Cambridge Analytica's chief executive Alexander Nix was suspended in March after the Channel 4 News footage was aired.
 
In April, Cambridge Analytica said it had only licensed 30 million records belonging to US citizens from the quiz app's creator Aleksandr Kogan, and that they had not been used in the US presidential election.
 
The firm added that it had since deleted all the information despite claims to the contrary by others.
 
IANS
 
Did you like this story? Make a donation and help us to serve you better.
ADVERTISEMENT
 

Woman flies from UK to India on husband's passport

ADVERTISEMENT
In a bizarre incident, a woman flew on an Emirates flight from Manchester to New Delhi on her husband's passport, without the error being noticed by the airport or the flight authorities.
 
A relative of the passenger Geeta Modha said the "shocking" error was spotted by Modha after reaching the New Delhi airport, BBC reported on Tuesday.
 
According to the relative, Modha had "accidentally" picked up her husband Dilip's passport when she set off on a business trip to India on April 23.
 
The mistake was only discovered when she tried to fill in an immigration form in New Delhi. She was refused entry into India and had to return to Dubai on the next available flight, the relative said.
 
Modha was then "stranded" at Dubai airport for a night until Emirates could get her passport on the next flight from Manchester.
 
The businesswoman, who runs Alankar House bridal shop in Rusholme, Greater Manchester, then had to book another flight to New Delhi.
 
Her relative said: "It is shocking. She was very, very worried. Imagine getting all the way to (India) and realising you had used someone else's passport."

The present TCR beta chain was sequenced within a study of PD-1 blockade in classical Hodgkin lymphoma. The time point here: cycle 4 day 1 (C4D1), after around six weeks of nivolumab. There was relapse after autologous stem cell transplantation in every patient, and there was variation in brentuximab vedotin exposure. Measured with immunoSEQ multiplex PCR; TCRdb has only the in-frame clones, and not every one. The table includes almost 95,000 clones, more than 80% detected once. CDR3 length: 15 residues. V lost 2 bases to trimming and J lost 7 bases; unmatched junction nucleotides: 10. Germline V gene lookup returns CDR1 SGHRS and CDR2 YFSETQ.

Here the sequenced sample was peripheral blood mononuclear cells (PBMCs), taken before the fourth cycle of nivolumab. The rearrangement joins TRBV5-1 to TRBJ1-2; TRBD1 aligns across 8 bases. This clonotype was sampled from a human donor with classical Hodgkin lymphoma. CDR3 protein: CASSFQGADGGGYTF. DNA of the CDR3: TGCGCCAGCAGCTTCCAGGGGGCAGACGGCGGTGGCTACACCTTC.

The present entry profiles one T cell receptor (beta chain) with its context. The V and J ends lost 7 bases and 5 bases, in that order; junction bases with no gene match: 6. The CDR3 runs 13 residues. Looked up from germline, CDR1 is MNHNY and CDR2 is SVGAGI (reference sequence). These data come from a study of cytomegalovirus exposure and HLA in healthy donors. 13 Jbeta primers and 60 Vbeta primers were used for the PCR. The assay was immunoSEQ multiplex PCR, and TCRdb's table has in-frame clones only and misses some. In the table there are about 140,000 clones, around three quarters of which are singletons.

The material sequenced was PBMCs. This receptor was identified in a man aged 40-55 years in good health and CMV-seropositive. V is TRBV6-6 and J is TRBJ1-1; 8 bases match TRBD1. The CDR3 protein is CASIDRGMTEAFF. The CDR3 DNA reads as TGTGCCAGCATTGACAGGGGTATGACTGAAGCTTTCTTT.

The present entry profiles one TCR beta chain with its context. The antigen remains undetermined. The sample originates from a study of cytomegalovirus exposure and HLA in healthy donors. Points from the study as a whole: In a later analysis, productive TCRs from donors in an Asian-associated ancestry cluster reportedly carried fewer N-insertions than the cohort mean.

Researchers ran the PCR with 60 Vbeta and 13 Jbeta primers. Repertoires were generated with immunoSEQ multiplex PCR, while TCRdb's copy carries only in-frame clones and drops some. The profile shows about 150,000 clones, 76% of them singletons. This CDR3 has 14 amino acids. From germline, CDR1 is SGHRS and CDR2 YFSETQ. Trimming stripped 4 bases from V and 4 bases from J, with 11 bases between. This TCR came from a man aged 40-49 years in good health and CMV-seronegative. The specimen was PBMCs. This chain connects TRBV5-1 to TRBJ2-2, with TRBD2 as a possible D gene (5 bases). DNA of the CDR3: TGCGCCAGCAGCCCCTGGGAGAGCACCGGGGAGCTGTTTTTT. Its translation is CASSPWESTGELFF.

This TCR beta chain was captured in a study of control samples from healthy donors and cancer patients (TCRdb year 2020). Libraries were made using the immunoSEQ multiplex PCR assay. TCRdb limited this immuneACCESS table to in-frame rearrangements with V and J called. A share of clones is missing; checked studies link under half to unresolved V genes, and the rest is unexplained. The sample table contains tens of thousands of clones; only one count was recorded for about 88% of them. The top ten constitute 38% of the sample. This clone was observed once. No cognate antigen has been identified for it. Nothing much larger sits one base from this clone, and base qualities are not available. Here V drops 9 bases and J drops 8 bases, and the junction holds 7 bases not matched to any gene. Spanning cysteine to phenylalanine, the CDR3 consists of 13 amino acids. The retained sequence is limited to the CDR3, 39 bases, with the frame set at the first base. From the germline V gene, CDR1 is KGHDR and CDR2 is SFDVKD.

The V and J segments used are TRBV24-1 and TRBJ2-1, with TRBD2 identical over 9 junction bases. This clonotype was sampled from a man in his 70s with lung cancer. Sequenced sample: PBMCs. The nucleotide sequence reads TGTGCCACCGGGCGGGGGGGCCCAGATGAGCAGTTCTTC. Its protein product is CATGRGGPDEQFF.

She said had check-in staff spotted the error Modha "would have had enough time" to get her own passport to the airport as she arrived three hours before she was due to fly.
 
Modha is understood to have used an overseas citizenship of India card during a stop in Dubai. The relative added it was a "huge inconvenience" to her trip.
 
Manchester Airport said it was the airline's responsibility to check identification. 
 
Emirates apologised saying its "usual high standards were not followed". 
 
"In this instance, our usual high standards were not followed," the company said, adding that it was "investigating the incident and will ensure a review of training for the staff involved".
 
IANS
 
Did you like this story? Make a donation and help us to serve you better.
ADVERTISEMENT
 

China willing to break new ground in Sino-India ties

ADVERTISEMENT
China on Wednesday said it is ready to break new ground in Sino-India ties and follow through on the consensus reached between Indian Prime Minister Narendra Modi and Chinese President Xi Jinping at their meeting in Wuhan.
 
The Chinese Foreign Ministry said that the "one-of-its-kind" summit between India and China created a new model for exchanges between the two leaders and opened up new ground for bilateral relations.
 
"China is willing to work with India to follow through on the consensus reached between Xi and Modi, take this meeting as an opportunity to break new ground in the mutually beneficial cooperation," Foreign Ministry's spokesperson Hua Chunying said.
 
Modi and Xi had freewheeling talks in the Chinese central city of Wuhan where they agreed that a peaceful border between the countries was a key to keep a good bilateral relationship. 
 
"The two leaders held a candid exchange of views in a relaxing and friendly atmosphere. They had an exchange of views on international relations, Sino-India ties, cooperation in various areas and reached important consensus," Hua said. 
 
The spokesperson added that Modi and Xi "identified the important principles guiding the development of China-India relations and drew up a blueprint for comprehensive cooperation".